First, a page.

While the acceptance of women in the field is growing, and the majority of work is small tours with only bands and sound engineers traveling, she is finding the bookers can get kind of awkward about touring with a woman. Brinda has experienced her share of obstacles and barriers saying “I’ve never been taken seriously. I feel like some men here still can’t deal with the fact that a woman might know what she’s talking about it. I’ve been asked if the there’s another FOH engineer at the venue. Normally, a woman has to prove herself twice to be taken seriously, but here it’s ‘prove yourself ten times, and then we’ll talk kind of a situation. But I’ve been a bit lucky because the people I work with now are not those who’d care if it were a woman or a man mixing”. Since she started freelancing, there have been times when she has been booked for a few dates and then they back out immediately when they find a male sound engineer available for those same dates. She has figured out now which bookings she can take seriously, and which ones might be a bit dodgy. There is no way for Brinda to check if she is getting paid the same rate for the same job as a guy, but if she is unsure, she check’s with her mentor, Rahul Ranganath, for advice.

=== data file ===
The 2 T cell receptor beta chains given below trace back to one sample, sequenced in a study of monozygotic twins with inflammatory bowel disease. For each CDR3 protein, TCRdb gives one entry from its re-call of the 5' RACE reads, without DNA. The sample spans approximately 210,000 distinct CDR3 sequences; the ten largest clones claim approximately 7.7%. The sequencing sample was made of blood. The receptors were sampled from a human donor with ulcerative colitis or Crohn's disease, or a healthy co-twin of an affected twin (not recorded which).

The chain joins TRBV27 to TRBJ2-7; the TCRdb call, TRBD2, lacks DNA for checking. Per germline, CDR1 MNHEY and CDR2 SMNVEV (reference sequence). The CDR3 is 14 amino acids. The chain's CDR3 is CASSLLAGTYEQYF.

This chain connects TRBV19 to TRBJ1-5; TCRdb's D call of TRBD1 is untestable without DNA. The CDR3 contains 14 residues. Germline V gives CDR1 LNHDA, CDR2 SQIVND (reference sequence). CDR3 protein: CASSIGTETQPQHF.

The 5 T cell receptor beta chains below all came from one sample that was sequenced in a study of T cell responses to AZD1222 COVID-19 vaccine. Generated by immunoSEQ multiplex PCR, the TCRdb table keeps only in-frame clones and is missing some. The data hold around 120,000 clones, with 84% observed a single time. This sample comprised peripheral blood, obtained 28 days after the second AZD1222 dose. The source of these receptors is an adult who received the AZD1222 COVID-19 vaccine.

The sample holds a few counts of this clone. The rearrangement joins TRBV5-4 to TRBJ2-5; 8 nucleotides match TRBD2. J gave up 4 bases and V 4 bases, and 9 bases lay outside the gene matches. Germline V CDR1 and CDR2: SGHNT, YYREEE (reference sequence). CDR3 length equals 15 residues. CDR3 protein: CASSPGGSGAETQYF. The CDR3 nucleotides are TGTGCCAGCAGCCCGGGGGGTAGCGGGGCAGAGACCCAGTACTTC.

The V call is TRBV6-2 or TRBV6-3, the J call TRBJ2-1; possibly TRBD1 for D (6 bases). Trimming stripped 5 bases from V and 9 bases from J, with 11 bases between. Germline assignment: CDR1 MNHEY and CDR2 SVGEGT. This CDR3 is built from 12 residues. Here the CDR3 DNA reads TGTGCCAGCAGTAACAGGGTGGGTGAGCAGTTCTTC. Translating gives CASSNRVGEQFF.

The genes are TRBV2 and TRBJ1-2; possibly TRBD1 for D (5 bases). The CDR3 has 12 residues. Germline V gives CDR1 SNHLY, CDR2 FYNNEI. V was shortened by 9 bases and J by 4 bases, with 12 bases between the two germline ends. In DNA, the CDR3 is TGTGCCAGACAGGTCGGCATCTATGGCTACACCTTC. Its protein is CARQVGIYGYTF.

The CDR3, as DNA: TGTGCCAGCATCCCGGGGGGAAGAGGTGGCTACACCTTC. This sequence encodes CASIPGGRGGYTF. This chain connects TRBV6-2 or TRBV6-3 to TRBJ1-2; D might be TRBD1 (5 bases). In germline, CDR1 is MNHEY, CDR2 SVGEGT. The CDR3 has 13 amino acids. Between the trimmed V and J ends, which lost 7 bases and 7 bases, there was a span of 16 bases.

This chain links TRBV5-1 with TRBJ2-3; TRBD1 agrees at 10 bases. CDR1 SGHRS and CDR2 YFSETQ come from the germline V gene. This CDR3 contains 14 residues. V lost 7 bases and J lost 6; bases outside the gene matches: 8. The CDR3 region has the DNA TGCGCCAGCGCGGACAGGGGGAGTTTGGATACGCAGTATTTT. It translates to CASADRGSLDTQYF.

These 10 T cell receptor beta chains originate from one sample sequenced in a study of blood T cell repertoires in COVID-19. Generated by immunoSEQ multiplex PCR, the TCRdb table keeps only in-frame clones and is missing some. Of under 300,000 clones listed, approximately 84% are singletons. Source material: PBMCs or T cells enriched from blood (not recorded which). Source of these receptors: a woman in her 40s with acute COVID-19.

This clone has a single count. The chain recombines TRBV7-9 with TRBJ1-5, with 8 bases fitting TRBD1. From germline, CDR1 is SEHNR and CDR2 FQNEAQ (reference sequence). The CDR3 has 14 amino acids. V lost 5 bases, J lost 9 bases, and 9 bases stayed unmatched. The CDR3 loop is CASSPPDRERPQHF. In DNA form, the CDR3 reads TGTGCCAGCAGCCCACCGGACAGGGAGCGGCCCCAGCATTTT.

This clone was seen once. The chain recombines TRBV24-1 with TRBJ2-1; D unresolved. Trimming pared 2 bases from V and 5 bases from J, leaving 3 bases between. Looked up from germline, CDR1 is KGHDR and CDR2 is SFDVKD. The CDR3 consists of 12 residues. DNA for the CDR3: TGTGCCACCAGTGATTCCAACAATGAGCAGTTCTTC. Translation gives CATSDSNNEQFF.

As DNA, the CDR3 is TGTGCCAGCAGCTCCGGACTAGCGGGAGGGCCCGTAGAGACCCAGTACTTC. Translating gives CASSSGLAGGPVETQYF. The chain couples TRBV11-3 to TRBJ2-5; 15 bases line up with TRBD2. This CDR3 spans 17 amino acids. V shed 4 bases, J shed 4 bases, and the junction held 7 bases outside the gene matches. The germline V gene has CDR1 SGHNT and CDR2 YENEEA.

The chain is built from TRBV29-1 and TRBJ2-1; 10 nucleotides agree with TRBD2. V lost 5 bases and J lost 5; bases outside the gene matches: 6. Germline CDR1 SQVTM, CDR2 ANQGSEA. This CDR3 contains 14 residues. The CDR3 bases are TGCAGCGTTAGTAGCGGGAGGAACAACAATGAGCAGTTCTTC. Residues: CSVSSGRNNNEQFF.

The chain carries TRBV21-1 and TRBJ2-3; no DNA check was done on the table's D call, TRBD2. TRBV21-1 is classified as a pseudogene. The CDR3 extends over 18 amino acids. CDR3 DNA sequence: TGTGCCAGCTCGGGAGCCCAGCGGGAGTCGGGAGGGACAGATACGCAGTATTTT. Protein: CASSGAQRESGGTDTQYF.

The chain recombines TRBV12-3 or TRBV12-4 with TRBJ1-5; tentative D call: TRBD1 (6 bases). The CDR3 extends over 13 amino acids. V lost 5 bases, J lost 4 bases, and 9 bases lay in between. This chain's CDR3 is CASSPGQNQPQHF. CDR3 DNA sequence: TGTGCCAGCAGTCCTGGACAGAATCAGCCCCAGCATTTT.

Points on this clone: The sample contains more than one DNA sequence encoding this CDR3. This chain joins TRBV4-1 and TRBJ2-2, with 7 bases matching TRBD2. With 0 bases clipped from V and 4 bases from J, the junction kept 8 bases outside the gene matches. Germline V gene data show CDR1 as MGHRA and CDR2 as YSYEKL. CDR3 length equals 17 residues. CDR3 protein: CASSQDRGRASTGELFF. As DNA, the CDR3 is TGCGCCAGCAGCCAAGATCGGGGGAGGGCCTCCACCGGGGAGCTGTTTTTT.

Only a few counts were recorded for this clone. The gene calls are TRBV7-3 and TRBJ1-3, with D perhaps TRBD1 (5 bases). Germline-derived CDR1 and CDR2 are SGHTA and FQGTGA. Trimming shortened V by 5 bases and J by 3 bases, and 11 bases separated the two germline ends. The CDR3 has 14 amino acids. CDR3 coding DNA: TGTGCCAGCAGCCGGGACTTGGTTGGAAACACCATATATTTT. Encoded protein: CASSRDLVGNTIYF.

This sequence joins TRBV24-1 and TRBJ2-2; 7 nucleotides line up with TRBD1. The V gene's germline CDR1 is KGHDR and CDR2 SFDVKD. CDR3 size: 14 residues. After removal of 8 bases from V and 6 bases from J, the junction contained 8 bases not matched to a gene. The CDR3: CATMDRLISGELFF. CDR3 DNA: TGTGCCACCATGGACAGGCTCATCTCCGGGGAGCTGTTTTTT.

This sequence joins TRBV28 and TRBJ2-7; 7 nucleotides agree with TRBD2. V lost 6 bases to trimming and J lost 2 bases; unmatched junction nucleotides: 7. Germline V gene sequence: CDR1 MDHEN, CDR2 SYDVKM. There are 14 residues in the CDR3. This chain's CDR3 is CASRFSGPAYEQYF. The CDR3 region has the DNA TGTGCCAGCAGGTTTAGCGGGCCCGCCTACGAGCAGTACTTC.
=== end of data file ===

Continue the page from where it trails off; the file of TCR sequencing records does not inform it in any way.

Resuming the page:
In India there is a culture of mixing very, very loud. Brinda has spoken to a few other engineers about this trend but has found that they either don’t realise or don’t care about how loud it gets. The potential damage to the audience’s hearing doesn’t seem to concern them either. In her travels, Brinda hasn’t come across an engineer or venue where they display SPL meters, and states that she didn’t do this herself until recently. She is hopeful that other engineers will start doing this and become more aware of when it is getting too loud. Whenever she is not at the desk mixing, she wears her own earplugs.